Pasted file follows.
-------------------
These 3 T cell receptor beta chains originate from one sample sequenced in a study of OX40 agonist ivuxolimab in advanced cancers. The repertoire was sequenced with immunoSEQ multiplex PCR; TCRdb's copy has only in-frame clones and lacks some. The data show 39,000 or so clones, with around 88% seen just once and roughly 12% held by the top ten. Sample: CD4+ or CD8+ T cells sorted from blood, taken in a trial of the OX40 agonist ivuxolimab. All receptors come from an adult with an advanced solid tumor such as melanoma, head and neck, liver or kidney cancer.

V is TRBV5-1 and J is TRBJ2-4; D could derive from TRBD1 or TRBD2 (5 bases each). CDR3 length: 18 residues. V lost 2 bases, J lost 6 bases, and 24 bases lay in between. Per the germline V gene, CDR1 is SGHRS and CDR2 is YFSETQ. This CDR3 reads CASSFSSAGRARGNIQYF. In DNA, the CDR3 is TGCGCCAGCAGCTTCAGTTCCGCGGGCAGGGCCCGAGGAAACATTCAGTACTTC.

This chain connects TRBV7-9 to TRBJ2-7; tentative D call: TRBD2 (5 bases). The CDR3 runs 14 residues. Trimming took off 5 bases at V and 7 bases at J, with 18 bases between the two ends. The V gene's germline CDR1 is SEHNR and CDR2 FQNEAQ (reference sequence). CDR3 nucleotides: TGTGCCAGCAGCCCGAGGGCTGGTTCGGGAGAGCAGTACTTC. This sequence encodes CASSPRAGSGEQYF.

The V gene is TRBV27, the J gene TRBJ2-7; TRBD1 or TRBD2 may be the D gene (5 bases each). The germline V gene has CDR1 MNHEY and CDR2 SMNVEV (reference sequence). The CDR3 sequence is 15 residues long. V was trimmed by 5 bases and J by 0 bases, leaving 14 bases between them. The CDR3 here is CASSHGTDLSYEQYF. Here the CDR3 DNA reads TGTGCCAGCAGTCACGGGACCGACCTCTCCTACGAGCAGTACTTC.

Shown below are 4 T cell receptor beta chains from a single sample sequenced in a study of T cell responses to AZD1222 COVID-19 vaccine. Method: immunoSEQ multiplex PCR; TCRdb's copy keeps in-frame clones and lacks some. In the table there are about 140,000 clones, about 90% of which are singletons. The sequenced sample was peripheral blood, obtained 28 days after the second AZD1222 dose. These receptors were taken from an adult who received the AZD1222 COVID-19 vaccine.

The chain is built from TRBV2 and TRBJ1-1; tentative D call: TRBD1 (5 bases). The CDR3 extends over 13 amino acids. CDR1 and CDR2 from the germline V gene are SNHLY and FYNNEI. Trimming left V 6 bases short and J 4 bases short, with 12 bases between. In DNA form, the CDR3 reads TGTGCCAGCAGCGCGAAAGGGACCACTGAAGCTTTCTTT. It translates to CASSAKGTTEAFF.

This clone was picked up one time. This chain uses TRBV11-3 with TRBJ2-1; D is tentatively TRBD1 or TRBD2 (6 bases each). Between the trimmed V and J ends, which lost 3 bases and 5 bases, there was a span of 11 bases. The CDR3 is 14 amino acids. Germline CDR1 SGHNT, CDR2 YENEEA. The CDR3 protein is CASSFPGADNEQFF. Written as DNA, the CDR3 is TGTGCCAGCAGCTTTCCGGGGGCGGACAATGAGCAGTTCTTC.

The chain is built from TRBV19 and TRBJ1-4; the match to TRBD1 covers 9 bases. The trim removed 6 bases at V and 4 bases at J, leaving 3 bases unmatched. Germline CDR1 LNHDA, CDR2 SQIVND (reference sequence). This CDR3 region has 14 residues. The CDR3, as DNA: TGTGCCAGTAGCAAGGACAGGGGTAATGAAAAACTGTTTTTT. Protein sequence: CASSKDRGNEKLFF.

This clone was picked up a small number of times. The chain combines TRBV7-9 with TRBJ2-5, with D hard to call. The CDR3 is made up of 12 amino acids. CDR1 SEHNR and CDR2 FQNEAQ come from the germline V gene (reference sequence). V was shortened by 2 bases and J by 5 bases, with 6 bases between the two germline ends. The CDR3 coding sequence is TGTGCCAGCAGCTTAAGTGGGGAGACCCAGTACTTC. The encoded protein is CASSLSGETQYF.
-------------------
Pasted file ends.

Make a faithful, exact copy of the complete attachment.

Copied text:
These 3 T cell receptor beta chains originate from one sample sequenced in a study of OX40 agonist ivuxolimab in advanced cancers. The repertoire was sequenced with immunoSEQ multiplex PCR; TCRdb's copy has only in-frame clones and lacks some. The data show 39,000 or so clones, with around 88% seen just once and roughly 12% held by the top ten. Sample: CD4+ or CD8+ T cells sorted from blood, taken in a trial of the OX40 agonist ivuxolimab. All receptors come from an adult with an advanced solid tumor such as melanoma, head and neck, liver or kidney cancer.

V is TRBV5-1 and J is TRBJ2-4; D could derive from TRBD1 or TRBD2 (5 bases each). CDR3 length: 18 residues. V lost 2 bases, J lost 6 bases, and 24 bases lay in between. Per the germline V gene, CDR1 is SGHRS and CDR2 is YFSETQ. This CDR3 reads CASSFSSAGRARGNIQYF. In DNA, the CDR3 is TGCGCCAGCAGCTTCAGTTCCGCGGGCAGGGCCCGAGGAAACATTCAGTACTTC.

This chain connects TRBV7-9 to TRBJ2-7; tentative D call: TRBD2 (5 bases). The CDR3 runs 14 residues. Trimming took off 5 bases at V and 7 bases at J, with 18 bases between the two ends. The V gene's germline CDR1 is SEHNR and CDR2 FQNEAQ (reference sequence). CDR3 nucleotides: TGTGCCAGCAGCCCGAGGGCTGGTTCGGGAGAGCAGTACTTC. This sequence encodes CASSPRAGSGEQYF.

The V gene is TRBV27, the J gene TRBJ2-7; TRBD1 or TRBD2 may be the D gene (5 bases each). The germline V gene has CDR1 MNHEY and CDR2 SMNVEV (reference sequence). The CDR3 sequence is 15 residues long. V was trimmed by 5 bases and J by 0 bases, leaving 14 bases between them. The CDR3 here is CASSHGTDLSYEQYF. Here the CDR3 DNA reads TGTGCCAGCAGTCACGGGACCGACCTCTCCTACGAGCAGTACTTC.

Shown below are 4 T cell receptor beta chains from a single sample sequenced in a study of T cell responses to AZD1222 COVID-19 vaccine. Method: immunoSEQ multiplex PCR; TCRdb's copy keeps in-frame clones and lacks some. In the table there are about 140,000 clones, about 90% of which are singletons. The sequenced sample was peripheral blood, obtained 28 days after the second AZD1222 dose. These receptors were taken from an adult who received the AZD1222 COVID-19 vaccine.

The chain is built from TRBV2 and TRBJ1-1; tentative D call: TRBD1 (5 bases). The CDR3 extends over 13 amino acids. CDR1 and CDR2 from the germline V gene are SNHLY and FYNNEI. Trimming left V 6 bases short and J 4 bases short, with 12 bases between. In DNA form, the CDR3 reads TGTGCCAGCAGCGCGAAAGGGACCACTGAAGCTTTCTTT. It translates to CASSAKGTTEAFF.

This clone was picked up one time. This chain uses TRBV11-3 with TRBJ2-1; D is tentatively TRBD1 or TRBD2 (6 bases each). Between the trimmed V and J ends, which lost 3 bases and 5 bases, there was a span of 11 bases. The CDR3 is 14 amino acids. Germline CDR1 SGHNT, CDR2 YENEEA. The CDR3 protein is CASSFPGADNEQFF. Written as DNA, the CDR3 is TGTGCCAGCAGCTTTCCGGGGGCGGACAATGAGCAGTTCTTC.

The chain is built from TRBV19 and TRBJ1-4; the match to TRBD1 covers 9 bases. The trim removed 6 bases at V and 4 bases at J, leaving 3 bases unmatched. Germline CDR1 LNHDA, CDR2 SQIVND (reference sequence). This CDR3 region has 14 residues. The CDR3, as DNA: TGTGCCAGTAGCAAGGACAGGGGTAATGAAAAACTGTTTTTT. Protein sequence: CASSKDRGNEKLFF.

This clone was picked up a small number of times. The chain combines TRBV7-9 with TRBJ2-5, with D hard to call. The CDR3 is made up of 12 amino acids. CDR1 SEHNR and CDR2 FQNEAQ come from the germline V gene (reference sequence). V was shortened by 2 bases and J by 5 bases, with 6 bases between the two germline ends. The CDR3 coding sequence is TGTGCCAGCAGCTTAAGTGGGGAGACCCAGTACTTC. The encoded protein is CASSLSGETQYF.